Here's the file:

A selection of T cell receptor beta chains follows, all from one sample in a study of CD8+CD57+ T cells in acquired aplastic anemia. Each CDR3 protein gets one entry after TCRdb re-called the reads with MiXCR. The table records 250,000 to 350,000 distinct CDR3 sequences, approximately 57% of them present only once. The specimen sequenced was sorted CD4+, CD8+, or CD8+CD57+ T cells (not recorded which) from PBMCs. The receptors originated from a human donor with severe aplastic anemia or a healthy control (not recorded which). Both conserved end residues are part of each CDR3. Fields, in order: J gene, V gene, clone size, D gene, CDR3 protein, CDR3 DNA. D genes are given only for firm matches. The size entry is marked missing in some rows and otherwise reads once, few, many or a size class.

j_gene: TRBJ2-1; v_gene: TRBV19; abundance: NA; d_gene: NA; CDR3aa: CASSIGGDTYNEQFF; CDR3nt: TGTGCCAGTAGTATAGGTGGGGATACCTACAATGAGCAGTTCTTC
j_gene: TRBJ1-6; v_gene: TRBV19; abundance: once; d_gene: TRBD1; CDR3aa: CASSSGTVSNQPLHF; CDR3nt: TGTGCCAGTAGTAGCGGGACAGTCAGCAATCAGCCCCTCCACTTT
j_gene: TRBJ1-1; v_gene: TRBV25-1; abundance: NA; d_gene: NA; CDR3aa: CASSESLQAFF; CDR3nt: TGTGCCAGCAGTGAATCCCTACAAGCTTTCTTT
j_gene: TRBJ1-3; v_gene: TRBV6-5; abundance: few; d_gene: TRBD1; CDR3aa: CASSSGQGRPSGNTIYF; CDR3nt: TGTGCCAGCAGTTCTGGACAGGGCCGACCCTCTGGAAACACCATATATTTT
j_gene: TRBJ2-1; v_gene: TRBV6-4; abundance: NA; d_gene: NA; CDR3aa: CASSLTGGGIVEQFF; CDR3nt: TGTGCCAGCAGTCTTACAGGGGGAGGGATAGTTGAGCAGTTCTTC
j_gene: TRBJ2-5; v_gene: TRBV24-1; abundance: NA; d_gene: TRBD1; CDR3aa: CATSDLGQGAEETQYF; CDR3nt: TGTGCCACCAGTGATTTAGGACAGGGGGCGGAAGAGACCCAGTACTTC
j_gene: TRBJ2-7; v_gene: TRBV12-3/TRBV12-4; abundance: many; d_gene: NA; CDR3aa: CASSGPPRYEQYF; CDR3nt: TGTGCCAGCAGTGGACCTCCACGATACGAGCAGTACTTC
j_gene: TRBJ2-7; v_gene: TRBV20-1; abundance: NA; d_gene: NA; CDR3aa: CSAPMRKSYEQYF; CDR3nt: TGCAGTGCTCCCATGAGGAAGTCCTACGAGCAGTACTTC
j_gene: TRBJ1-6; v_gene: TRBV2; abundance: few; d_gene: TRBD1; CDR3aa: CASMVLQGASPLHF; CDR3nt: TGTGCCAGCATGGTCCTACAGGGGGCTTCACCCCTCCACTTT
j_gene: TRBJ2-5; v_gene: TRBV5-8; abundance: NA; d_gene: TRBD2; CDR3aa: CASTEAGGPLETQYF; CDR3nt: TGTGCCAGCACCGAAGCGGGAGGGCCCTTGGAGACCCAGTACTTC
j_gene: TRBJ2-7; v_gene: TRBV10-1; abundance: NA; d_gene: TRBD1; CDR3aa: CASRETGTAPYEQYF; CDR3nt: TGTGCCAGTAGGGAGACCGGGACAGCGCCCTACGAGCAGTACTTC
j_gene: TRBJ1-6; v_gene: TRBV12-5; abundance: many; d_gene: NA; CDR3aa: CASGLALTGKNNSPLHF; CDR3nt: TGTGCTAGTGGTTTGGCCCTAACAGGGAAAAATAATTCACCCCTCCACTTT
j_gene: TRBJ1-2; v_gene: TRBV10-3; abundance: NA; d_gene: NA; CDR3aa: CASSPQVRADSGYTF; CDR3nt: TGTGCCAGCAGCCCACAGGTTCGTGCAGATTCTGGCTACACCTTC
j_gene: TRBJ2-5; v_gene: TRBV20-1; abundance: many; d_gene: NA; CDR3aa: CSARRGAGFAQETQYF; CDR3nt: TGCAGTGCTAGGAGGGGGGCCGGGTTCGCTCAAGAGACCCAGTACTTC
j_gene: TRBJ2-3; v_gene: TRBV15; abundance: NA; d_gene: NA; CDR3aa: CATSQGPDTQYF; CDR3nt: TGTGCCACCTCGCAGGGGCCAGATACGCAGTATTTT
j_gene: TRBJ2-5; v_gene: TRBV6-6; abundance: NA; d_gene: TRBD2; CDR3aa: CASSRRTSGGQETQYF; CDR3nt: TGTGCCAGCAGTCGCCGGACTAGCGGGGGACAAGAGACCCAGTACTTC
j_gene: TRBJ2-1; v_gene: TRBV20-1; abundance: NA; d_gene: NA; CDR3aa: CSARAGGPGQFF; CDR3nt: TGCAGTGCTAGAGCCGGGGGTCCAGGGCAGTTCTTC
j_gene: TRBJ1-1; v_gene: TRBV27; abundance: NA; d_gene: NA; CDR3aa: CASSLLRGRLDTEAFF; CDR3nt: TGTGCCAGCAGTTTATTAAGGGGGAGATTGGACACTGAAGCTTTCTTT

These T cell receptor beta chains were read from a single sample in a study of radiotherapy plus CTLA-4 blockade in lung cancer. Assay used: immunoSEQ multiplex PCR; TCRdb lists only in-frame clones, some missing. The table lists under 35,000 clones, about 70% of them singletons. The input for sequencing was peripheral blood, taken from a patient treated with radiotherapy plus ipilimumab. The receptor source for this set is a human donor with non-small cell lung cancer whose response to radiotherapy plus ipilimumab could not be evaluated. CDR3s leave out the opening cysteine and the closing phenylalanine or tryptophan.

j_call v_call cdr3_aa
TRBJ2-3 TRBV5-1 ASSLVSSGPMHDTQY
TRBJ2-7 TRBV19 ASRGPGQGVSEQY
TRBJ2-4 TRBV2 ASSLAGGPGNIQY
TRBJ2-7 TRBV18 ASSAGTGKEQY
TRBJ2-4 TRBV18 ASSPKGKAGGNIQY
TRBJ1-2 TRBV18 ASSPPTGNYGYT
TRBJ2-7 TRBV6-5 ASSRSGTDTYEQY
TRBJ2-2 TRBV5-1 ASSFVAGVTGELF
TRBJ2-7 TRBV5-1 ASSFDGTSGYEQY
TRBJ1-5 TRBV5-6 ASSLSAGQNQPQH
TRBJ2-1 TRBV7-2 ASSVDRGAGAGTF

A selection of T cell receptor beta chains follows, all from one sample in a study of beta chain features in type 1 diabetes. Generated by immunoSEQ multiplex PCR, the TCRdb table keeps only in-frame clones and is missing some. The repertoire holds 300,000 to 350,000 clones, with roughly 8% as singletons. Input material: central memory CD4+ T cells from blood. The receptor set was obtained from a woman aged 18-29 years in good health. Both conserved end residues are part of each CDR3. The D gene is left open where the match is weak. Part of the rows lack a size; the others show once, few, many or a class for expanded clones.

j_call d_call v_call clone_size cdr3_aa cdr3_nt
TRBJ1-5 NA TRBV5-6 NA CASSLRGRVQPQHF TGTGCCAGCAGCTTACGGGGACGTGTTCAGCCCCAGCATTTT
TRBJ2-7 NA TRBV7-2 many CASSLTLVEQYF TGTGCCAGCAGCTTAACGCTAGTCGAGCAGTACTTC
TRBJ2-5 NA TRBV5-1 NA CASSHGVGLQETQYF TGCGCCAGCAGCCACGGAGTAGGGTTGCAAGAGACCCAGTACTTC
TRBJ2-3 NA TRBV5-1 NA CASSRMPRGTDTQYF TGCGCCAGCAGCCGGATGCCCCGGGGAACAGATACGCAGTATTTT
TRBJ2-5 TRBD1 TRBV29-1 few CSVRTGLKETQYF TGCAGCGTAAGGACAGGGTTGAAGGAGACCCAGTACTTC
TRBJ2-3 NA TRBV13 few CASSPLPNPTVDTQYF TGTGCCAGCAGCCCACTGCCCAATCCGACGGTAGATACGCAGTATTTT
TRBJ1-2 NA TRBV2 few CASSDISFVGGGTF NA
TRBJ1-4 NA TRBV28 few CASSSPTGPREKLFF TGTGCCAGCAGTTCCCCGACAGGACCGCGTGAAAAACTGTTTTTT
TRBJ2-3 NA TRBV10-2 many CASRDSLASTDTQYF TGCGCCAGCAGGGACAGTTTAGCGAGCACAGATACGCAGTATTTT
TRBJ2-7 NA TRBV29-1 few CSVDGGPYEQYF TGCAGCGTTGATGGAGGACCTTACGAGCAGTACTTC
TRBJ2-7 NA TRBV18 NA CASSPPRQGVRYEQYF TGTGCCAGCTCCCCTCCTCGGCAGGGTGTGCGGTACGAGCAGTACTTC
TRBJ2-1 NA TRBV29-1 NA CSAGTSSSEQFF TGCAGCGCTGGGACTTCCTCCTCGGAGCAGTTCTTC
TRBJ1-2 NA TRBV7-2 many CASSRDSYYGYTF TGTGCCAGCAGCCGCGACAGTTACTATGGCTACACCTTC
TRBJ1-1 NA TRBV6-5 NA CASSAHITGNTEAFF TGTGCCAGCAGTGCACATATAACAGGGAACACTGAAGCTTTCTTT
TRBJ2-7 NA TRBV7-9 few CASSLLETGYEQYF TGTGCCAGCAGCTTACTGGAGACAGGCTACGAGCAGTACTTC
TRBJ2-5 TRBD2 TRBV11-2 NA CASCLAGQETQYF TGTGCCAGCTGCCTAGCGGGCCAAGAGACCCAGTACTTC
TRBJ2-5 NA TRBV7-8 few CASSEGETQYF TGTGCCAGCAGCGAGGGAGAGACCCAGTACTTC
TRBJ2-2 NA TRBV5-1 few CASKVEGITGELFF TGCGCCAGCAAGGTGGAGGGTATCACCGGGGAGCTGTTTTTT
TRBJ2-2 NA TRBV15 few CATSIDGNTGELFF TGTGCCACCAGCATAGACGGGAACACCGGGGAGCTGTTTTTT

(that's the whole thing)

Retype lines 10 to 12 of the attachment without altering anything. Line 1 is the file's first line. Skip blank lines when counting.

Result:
j_gene: TRBJ1-6; v_gene: TRBV2; abundance: few; d_gene: TRBD1; CDR3aa: CASMVLQGASPLHF; CDR3nt: TGTGCCAGCATGGTCCTACAGGGGGCTTCACCCCTCCACTTT
j_gene: TRBJ2-5; v_gene: TRBV5-8; abundance: NA; d_gene: TRBD2; CDR3aa: CASTEAGGPLETQYF; CDR3nt: TGTGCCAGCACCGAAGCGGGAGGGCCCTTGGAGACCCAGTACTTC
j_gene: TRBJ2-7; v_gene: TRBV10-1; abundance: NA; d_gene: TRBD1; CDR3aa: CASRETGTAPYEQYF; CDR3nt: TGTGCCAGTAGGGAGACCGGGACAGCGCCCTACGAGCAGTACTTC